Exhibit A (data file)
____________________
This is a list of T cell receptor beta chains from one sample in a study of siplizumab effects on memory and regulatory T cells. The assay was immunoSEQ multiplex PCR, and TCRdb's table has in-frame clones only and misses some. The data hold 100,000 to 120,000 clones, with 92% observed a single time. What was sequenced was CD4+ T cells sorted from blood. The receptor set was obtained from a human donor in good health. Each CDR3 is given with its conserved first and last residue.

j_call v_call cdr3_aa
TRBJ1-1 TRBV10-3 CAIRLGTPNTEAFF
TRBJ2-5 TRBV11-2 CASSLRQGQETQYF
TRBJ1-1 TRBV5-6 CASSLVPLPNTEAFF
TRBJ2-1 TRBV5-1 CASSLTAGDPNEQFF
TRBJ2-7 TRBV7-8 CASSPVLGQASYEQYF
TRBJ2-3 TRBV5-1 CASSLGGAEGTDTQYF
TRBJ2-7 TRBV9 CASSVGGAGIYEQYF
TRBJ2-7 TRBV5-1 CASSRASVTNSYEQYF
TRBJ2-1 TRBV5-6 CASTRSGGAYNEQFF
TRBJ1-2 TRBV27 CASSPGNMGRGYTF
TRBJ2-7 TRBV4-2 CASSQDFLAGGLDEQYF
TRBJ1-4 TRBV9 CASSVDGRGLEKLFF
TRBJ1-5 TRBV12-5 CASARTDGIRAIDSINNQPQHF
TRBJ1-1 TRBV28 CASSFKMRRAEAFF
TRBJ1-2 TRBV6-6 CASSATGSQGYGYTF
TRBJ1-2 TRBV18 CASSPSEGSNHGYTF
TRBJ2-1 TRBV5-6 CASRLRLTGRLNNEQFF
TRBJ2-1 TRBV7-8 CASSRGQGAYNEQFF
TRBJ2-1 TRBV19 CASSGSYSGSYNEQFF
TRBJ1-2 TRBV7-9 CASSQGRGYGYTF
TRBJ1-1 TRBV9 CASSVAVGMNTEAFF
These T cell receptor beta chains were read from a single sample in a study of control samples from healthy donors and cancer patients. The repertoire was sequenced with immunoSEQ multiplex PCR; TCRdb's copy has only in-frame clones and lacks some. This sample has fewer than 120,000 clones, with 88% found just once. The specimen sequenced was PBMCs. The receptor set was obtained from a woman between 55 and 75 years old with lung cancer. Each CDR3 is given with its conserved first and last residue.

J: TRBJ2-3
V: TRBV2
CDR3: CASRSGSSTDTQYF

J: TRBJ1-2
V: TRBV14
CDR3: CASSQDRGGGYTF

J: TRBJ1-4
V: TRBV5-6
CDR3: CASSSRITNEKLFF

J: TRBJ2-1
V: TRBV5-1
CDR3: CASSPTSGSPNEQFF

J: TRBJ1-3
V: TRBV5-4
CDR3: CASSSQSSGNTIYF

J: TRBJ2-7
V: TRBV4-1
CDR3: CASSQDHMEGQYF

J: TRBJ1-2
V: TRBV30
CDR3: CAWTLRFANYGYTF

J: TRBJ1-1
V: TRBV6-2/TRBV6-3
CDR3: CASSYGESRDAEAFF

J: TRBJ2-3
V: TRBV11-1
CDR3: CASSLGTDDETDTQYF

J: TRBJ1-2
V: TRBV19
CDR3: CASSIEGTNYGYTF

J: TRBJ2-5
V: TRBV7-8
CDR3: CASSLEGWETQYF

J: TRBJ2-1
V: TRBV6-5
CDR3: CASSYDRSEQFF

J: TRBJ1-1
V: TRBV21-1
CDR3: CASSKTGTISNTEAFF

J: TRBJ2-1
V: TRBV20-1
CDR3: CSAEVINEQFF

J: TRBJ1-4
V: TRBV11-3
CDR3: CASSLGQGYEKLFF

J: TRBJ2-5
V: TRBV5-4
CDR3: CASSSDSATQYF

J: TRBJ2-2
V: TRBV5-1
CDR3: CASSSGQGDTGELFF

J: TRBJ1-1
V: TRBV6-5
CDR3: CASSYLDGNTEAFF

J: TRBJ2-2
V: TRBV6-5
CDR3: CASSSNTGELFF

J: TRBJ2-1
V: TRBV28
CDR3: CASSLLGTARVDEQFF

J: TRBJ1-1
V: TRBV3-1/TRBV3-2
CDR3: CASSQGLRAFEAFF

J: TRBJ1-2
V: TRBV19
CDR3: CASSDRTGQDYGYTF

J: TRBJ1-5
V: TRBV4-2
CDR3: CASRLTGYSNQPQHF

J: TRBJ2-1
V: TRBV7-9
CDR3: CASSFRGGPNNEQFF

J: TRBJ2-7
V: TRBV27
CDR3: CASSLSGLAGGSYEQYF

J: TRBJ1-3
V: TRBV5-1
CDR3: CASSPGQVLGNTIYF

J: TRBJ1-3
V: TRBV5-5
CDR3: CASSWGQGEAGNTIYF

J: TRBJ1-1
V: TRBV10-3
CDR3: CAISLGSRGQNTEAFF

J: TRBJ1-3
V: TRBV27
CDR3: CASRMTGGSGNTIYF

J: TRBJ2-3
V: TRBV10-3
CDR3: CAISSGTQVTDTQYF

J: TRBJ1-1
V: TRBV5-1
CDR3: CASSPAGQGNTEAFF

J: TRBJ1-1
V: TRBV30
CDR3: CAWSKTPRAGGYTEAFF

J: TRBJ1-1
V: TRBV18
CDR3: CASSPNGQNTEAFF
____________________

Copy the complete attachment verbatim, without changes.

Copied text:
This is a list of T cell receptor beta chains from one sample in a study of siplizumab effects on memory and regulatory T cells. The assay was immunoSEQ multiplex PCR, and TCRdb's table has in-frame clones only and misses some. The data hold 100,000 to 120,000 clones, with 92% observed a single time. What was sequenced was CD4+ T cells sorted from blood. The receptor set was obtained from a human donor in good health. Each CDR3 is given with its conserved first and last residue.

j_call v_call cdr3_aa
TRBJ1-1 TRBV10-3 CAIRLGTPNTEAFF
TRBJ2-5 TRBV11-2 CASSLRQGQETQYF
TRBJ1-1 TRBV5-6 CASSLVPLPNTEAFF
TRBJ2-1 TRBV5-1 CASSLTAGDPNEQFF
TRBJ2-7 TRBV7-8 CASSPVLGQASYEQYF
TRBJ2-3 TRBV5-1 CASSLGGAEGTDTQYF
TRBJ2-7 TRBV9 CASSVGGAGIYEQYF
TRBJ2-7 TRBV5-1 CASSRASVTNSYEQYF
TRBJ2-1 TRBV5-6 CASTRSGGAYNEQFF
TRBJ1-2 TRBV27 CASSPGNMGRGYTF
TRBJ2-7 TRBV4-2 CASSQDFLAGGLDEQYF
TRBJ1-4 TRBV9 CASSVDGRGLEKLFF
TRBJ1-5 TRBV12-5 CASARTDGIRAIDSINNQPQHF
TRBJ1-1 TRBV28 CASSFKMRRAEAFF
TRBJ1-2 TRBV6-6 CASSATGSQGYGYTF
TRBJ1-2 TRBV18 CASSPSEGSNHGYTF
TRBJ2-1 TRBV5-6 CASRLRLTGRLNNEQFF
TRBJ2-1 TRBV7-8 CASSRGQGAYNEQFF
TRBJ2-1 TRBV19 CASSGSYSGSYNEQFF
TRBJ1-2 TRBV7-9 CASSQGRGYGYTF
TRBJ1-1 TRBV9 CASSVAVGMNTEAFF
These T cell receptor beta chains were read from a single sample in a study of control samples from healthy donors and cancer patients. The repertoire was sequenced with immunoSEQ multiplex PCR; TCRdb's copy has only in-frame clones and lacks some. This sample has fewer than 120,000 clones, with 88% found just once. The specimen sequenced was PBMCs. The receptor set was obtained from a woman between 55 and 75 years old with lung cancer. Each CDR3 is given with its conserved first and last residue.

J: TRBJ2-3
V: TRBV2
CDR3: CASRSGSSTDTQYF

J: TRBJ1-2
V: TRBV14
CDR3: CASSQDRGGGYTF

J: TRBJ1-4
V: TRBV5-6
CDR3: CASSSRITNEKLFF

J: TRBJ2-1
V: TRBV5-1
CDR3: CASSPTSGSPNEQFF

J: TRBJ1-3
V: TRBV5-4
CDR3: CASSSQSSGNTIYF

J: TRBJ2-7
V: TRBV4-1
CDR3: CASSQDHMEGQYF

J: TRBJ1-2
V: TRBV30
CDR3: CAWTLRFANYGYTF

J: TRBJ1-1
V: TRBV6-2/TRBV6-3
CDR3: CASSYGESRDAEAFF

J: TRBJ2-3
V: TRBV11-1
CDR3: CASSLGTDDETDTQYF

J: TRBJ1-2
V: TRBV19
CDR3: CASSIEGTNYGYTF

J: TRBJ2-5
V: TRBV7-8
CDR3: CASSLEGWETQYF

J: TRBJ2-1
V: TRBV6-5
CDR3: CASSYDRSEQFF

J: TRBJ1-1
V: TRBV21-1
CDR3: CASSKTGTISNTEAFF

J: TRBJ2-1
V: TRBV20-1
CDR3: CSAEVINEQFF

J: TRBJ1-4
V: TRBV11-3
CDR3: CASSLGQGYEKLFF

J: TRBJ2-5
V: TRBV5-4
CDR3: CASSSDSATQYF

J: TRBJ2-2
V: TRBV5-1
CDR3: CASSSGQGDTGELFF

J: TRBJ1-1
V: TRBV6-5
CDR3: CASSYLDGNTEAFF

J: TRBJ2-2
V: TRBV6-5
CDR3: CASSSNTGELFF

J: TRBJ2-1
V: TRBV28
CDR3: CASSLLGTARVDEQFF

J: TRBJ1-1
V: TRBV3-1/TRBV3-2
CDR3: CASSQGLRAFEAFF

J: TRBJ1-2
V: TRBV19
CDR3: CASSDRTGQDYGYTF

J: TRBJ1-5
V: TRBV4-2
CDR3: CASRLTGYSNQPQHF

J: TRBJ2-1
V: TRBV7-9
CDR3: CASSFRGGPNNEQFF

J: TRBJ2-7
V: TRBV27
CDR3: CASSLSGLAGGSYEQYF

J: TRBJ1-3
V: TRBV5-1
CDR3: CASSPGQVLGNTIYF

J: TRBJ1-3
V: TRBV5-5
CDR3: CASSWGQGEAGNTIYF

J: TRBJ1-1
V: TRBV10-3
CDR3: CAISLGSRGQNTEAFF

J: TRBJ1-3
V: TRBV27
CDR3: CASRMTGGSGNTIYF

J: TRBJ2-3
V: TRBV10-3
CDR3: CAISSGTQVTDTQYF

J: TRBJ1-1
V: TRBV5-1
CDR3: CASSPAGQGNTEAFF

J: TRBJ1-1
V: TRBV30
CDR3: CAWSKTPRAGGYTEAFF

J: TRBJ1-1
V: TRBV18
CDR3: CASSPNGQNTEAFF